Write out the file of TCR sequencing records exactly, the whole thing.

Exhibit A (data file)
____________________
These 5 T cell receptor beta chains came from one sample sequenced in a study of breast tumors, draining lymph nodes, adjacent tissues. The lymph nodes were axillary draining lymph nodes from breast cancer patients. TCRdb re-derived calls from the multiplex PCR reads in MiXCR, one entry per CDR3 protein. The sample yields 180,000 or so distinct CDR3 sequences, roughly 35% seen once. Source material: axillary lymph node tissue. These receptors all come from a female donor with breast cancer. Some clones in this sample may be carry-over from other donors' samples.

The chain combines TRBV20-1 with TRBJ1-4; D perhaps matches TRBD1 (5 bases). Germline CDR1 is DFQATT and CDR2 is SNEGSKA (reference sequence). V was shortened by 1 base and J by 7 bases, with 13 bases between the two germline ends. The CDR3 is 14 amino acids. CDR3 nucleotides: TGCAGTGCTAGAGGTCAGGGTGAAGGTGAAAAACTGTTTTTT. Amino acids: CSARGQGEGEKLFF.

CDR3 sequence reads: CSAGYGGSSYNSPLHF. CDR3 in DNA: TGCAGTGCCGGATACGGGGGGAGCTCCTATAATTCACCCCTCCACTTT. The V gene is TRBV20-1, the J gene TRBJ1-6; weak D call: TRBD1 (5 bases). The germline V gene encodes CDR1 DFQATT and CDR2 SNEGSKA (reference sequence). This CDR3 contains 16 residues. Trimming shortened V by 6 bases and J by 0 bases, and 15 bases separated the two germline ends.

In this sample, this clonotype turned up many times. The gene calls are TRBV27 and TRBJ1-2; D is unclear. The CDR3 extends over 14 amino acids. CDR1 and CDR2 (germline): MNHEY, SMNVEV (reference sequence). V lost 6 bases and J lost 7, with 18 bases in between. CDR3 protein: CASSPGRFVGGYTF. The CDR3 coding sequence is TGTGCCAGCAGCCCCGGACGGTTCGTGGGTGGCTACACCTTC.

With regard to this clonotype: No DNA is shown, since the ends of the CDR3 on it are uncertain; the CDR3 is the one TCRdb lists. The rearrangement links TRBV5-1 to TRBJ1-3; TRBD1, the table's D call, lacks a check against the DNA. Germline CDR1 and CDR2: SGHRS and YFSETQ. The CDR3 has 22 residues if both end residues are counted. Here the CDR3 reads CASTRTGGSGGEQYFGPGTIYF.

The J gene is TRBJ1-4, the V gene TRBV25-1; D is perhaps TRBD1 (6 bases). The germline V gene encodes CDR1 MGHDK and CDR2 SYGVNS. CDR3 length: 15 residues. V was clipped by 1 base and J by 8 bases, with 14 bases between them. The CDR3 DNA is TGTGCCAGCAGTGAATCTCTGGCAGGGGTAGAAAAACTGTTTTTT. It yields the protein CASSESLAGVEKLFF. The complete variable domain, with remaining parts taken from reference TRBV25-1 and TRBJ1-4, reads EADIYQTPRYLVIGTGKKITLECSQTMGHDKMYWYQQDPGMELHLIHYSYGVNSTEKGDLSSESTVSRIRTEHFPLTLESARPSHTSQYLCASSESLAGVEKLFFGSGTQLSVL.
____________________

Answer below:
These 5 T cell receptor beta chains came from one sample sequenced in a study of breast tumors, draining lymph nodes, adjacent tissues. The lymph nodes were axillary draining lymph nodes from breast cancer patients. TCRdb re-derived calls from the multiplex PCR reads in MiXCR, one entry per CDR3 protein. The sample yields 180,000 or so distinct CDR3 sequences, roughly 35% seen once. Source material: axillary lymph node tissue. These receptors all come from a female donor with breast cancer. Some clones in this sample may be carry-over from other donors' samples.

The chain combines TRBV20-1 with TRBJ1-4; D perhaps matches TRBD1 (5 bases). Germline CDR1 is DFQATT and CDR2 is SNEGSKA (reference sequence). V was shortened by 1 base and J by 7 bases, with 13 bases between the two germline ends. The CDR3 is 14 amino acids. CDR3 nucleotides: TGCAGTGCTAGAGGTCAGGGTGAAGGTGAAAAACTGTTTTTT. Amino acids: CSARGQGEGEKLFF.

CDR3 sequence reads: CSAGYGGSSYNSPLHF. CDR3 in DNA: TGCAGTGCCGGATACGGGGGGAGCTCCTATAATTCACCCCTCCACTTT. The V gene is TRBV20-1, the J gene TRBJ1-6; weak D call: TRBD1 (5 bases). The germline V gene encodes CDR1 DFQATT and CDR2 SNEGSKA (reference sequence). This CDR3 contains 16 residues. Trimming shortened V by 6 bases and J by 0 bases, and 15 bases separated the two germline ends.

In this sample, this clonotype turned up many times. The gene calls are TRBV27 and TRBJ1-2; D is unclear. The CDR3 extends over 14 amino acids. CDR1 and CDR2 (germline): MNHEY, SMNVEV (reference sequence). V lost 6 bases and J lost 7, with 18 bases in between. CDR3 protein: CASSPGRFVGGYTF. The CDR3 coding sequence is TGTGCCAGCAGCCCCGGACGGTTCGTGGGTGGCTACACCTTC.

With regard to this clonotype: No DNA is shown, since the ends of the CDR3 on it are uncertain; the CDR3 is the one TCRdb lists. The rearrangement links TRBV5-1 to TRBJ1-3; TRBD1, the table's D call, lacks a check against the DNA. Germline CDR1 and CDR2: SGHRS and YFSETQ. The CDR3 has 22 residues if both end residues are counted. Here the CDR3 reads CASTRTGGSGGEQYFGPGTIYF.

The J gene is TRBJ1-4, the V gene TRBV25-1; D is perhaps TRBD1 (6 bases). The germline V gene encodes CDR1 MGHDK and CDR2 SYGVNS. CDR3 length: 15 residues. V was clipped by 1 base and J by 8 bases, with 14 bases between them. The CDR3 DNA is TGTGCCAGCAGTGAATCTCTGGCAGGGGTAGAAAAACTGTTTTTT. It yields the protein CASSESLAGVEKLFF. The complete variable domain, with remaining parts taken from reference TRBV25-1 and TRBJ1-4, reads EADIYQTPRYLVIGTGKKITLECSQTMGHDKMYWYQQDPGMELHLIHYSYGVNSTEKGDLSSESTVSRIRTEHFPLTLESARPSHTSQYLCASSESLAGVEKLFFGSGTQLSVL.